Importance Major incidents of ageism have been shown to be associated with poorer health and well-being among older adults. Less is known about routine types of age-based discrimination, prejudice, and stereotyping that older adults encounter in their day-to-day lives, known as everyday ageism.
Objective To examine the prevalence of everyday ageism, group differences and disparities, and associations of everyday ageism with indicators of poor physical and mental health.
Design, Setting, and Participants This cross-sectional study was conducted using survey data from the December 2019 National Poll on Healthy Aging among a nationally representative household sample of US adults ages 50 to 80 years. Data were analyzed from November 2021 through April 2022.
Exposures Experiences of everyday ageism were measured using the newly developed multidimensional Everyday Ageism Scale.
Main Outcomes and Measures Fair or poor physical health, number of chronic health conditions, fair or poor mental health, and depressive symptoms.
Results Among 2035 adults ages 50 to 80 years (1047 [54.2%] women; 192 Black [10.9%], 178 Hispanic [11.4%], and 1546 White [71.1%]; mean [SD] age, 62.6 [8.0] years [weighted statistics]), most participants (1915 adults [93.4%]) reported regularly experiencing 1 or more forms of everyday ageism. Internalized ageism was reported by 1664 adults (81.2%), ageist messages by 1394 adults (65.2%), and interpersonal ageism by 941 adults (44.9%). Mean Everyday Ageism Scale scores were higher for several sociodemographic groups, including adults ages 65 to 80 years vs those ages 50 to 64 years (11.23 [95% CI, 10.80-11.66] vs 9.55 [95% CI, 9.26-9.84]) and White (10.43 [95% CI, 10.20-10.67]; P < .001) and Hispanic (10.09 [95% CI, 9.31-10.86]; P = .04) adults vs Black adults (9.23 [95% CI, 8.42-10.03]). Higher levels of everyday ageism were associated with increased risk of all 4 negative physical and mental health outcomes examined in regression analyses (with odds ratios [ORs] per additional scale point as high as 1.20 [95% CI, 1.17-1.23] for depressive symptoms and b = 0.039 [95% CI, 0.029-0.048] for chronic health conditions; P values < .001). Internalized ageism was the category associated with the greatest increase in risk of poor outcomes for all health measures (with ORs per additional scale point as high as 1.62 [95% CI, 1.49-1.76] for depressive symptoms and b = 0.063 [95% CI, 0.034-0.092] for chronic health conditions; P values < .001).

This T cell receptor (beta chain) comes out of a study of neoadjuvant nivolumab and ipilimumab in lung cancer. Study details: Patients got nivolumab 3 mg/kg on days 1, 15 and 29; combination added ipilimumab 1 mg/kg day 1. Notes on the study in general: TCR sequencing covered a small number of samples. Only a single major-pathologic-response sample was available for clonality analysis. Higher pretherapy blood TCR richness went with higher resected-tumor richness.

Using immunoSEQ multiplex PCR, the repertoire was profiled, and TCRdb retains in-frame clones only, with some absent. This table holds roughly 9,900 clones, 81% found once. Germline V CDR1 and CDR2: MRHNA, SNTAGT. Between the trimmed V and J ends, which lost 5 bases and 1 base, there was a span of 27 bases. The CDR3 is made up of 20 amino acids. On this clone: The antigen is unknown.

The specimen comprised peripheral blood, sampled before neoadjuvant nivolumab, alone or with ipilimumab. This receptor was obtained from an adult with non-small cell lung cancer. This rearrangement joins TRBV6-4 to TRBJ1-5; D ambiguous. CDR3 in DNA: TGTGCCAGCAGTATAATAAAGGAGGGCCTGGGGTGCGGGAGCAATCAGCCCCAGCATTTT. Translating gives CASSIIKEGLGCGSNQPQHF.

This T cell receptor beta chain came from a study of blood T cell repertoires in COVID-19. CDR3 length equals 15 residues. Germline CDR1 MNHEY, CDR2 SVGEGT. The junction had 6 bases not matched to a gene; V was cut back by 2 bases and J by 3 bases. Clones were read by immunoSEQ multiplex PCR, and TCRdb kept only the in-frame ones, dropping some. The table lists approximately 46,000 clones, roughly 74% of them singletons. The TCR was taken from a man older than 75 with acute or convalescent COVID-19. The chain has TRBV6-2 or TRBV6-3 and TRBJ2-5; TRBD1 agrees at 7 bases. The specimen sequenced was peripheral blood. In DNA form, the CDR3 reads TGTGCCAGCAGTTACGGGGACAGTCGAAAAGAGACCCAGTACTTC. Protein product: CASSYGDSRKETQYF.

Conclusions and Relevance This study found everyday ageism to be prevalent among US adults ages 50 to 80 years. These findings suggest that commonplace ageist messages, interactions, and beliefs may be harmful to health and that multilevel and multisector efforts may be required to reduce everyday ageism and promote positive beliefs, practices, and policies related to aging and older adults.